Prediction and determination of the structure of candidate citronellal-binding AgamOBPs and AgamOR
The amino acid sequences of AgamOBPs and AgamOR were analyzed using the Clustal Omega and HMMER web service. Results of sequence cluster showed that there were 6 cysteine residues and more than 10 hydrophobic binding sites in each of the 6 AgamOBPs amino acid sequences (Figure S2a), meaning that these OBPs belongs to classical OBPs. The hidden Markov models analysis confirmed that these 6 AgamOBPs belong to the PBP-GOBP subfamily (Figure S2b). Results also showed that AgamORC7 like OR83b, has 7 transmembrane domains, and was a typical odorant receptor (Figure S3a and b). We therefore predicted the 3D structure by using SWISS-MODEL and evaluated it using the ModBase and PROCHECKweb service. The 3D structures of the candidate AgamOBPs and AgamOR are shown in Fig. 3. For AgamOBP4 and AgamOBP20, the published 3D structures, which were accessed from the Protein Data Bank in Europe, did not need to be predicted. However, for the others, the 3D structures were reliable according to the value obtained during the evaluation from ModBase (Table S3). By using PROCHECK, all the predicted 3D structures had more than 90% of the residues located in the favored regions (Figure S4), implying that the predicted 3D structures were reliable.
Simulated molecular docking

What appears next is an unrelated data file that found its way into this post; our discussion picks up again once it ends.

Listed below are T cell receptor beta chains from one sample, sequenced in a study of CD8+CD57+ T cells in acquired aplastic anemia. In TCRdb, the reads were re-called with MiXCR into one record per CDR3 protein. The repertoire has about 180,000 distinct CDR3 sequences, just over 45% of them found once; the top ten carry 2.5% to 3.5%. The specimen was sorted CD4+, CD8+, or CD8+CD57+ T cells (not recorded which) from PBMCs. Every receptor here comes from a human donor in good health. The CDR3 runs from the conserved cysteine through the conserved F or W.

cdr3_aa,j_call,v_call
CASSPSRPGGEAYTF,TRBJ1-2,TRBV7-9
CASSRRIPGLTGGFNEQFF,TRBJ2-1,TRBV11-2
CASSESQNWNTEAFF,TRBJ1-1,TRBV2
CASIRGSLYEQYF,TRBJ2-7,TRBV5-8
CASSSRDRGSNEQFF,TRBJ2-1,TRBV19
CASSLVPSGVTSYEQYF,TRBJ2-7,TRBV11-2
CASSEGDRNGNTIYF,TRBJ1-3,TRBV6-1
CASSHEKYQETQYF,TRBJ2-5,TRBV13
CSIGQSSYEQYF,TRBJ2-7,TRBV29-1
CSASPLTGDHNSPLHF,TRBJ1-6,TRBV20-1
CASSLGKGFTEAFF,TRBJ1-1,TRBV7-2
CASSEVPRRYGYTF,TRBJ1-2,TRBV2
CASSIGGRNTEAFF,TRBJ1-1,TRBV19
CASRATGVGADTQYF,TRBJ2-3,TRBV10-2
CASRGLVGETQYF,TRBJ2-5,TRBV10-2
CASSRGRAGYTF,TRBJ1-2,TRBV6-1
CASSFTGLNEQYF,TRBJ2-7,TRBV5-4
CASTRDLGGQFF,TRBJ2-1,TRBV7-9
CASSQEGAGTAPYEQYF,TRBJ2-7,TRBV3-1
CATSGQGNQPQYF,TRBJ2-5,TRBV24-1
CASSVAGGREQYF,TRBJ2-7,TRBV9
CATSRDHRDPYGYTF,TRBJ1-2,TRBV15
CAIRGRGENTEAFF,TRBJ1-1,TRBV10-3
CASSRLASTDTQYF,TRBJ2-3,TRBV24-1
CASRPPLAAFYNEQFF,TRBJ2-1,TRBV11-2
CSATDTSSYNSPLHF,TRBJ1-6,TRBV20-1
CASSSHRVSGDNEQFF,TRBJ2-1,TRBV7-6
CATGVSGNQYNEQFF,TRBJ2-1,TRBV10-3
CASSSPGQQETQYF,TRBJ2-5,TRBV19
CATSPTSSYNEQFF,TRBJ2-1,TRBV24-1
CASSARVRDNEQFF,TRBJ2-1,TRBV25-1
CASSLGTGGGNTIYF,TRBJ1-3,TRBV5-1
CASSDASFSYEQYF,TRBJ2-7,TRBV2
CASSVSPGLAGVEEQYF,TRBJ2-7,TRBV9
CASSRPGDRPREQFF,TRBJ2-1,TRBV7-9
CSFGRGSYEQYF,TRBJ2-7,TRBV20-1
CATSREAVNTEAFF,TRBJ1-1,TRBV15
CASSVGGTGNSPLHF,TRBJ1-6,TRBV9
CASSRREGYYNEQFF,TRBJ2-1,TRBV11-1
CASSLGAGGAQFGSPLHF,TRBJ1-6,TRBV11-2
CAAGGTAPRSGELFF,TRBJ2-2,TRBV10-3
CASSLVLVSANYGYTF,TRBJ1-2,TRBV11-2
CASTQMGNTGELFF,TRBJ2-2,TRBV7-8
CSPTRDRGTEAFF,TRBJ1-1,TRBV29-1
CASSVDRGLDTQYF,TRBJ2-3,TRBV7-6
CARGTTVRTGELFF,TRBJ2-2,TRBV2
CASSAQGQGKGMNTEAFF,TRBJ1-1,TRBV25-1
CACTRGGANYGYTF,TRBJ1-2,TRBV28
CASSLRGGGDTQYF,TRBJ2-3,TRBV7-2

Reverse molecular docking indicated that oxygen atoms on aldehydes of citronellal were the most active docking site (Fig. 4a). Our simulated molecular docking indicated that AgamOBP4, AgamOBP5, AgamOBP20 and AgamORC7 docked with citronellal successfully (Fig. 4b–e), while AgamOBP6, AgamOBP19 and AgamOBP83 could not. For each protein, the total score of auto docking was > 4.5 (Table S4), suggesting that all proteins bound tightly to their ligands. Furthermore, the generated binding sites were observed at PHE66 and THR69 in AgamOBP4, SER88 in AgamOBP5, THR101 in AgamOBP20 and ARG205 in AgamORC7 (Fig. 4b–e).
Fluorescence competitive binding assay
Prior to recombination of the target proteins, genes and proteins of the four (AgamOBP4, AgamOBP5, AgamOBP20 and AgamORC7) were detected in gels (Figure S5). Results showed that the binding curves of 1-NPN and each single recombinant protein had good degree of fitting (R2 > 0.9), and the relative linearization with showed in Scatchard plot were all fit a straight line (Fig. 5a–d). It means that 1-NPN was a suitable competitive fluorescent reporter for the recombinant proteins. The AgamOBPs competitive binding assays indicated that AgamOBP4 had high binding affinity to citronellal, with an IC50 value of 1.23 μM, and Ki value of 0.71 μM. Similarly, AgamORC7 had high binding affinity to citronellal, with an IC50 value of 2.23 μM, and Ki value of 1.57 μM (Fig. 5e,f). For AgamOBP5 and AgamOBP20, they could not reduce fluorescent rate down below 50%. This suggests that it is difficult for small molecules to bind to these two proteins.
In this study, we first quantified and tested the repellency of citronellal to A. gambiae s.s., and then established the underlying mechanism involved, indicating that A. gambiae s.s. bound and transmitted citronellal with odorant binding proteins AgamOBP4 and AgamORC7.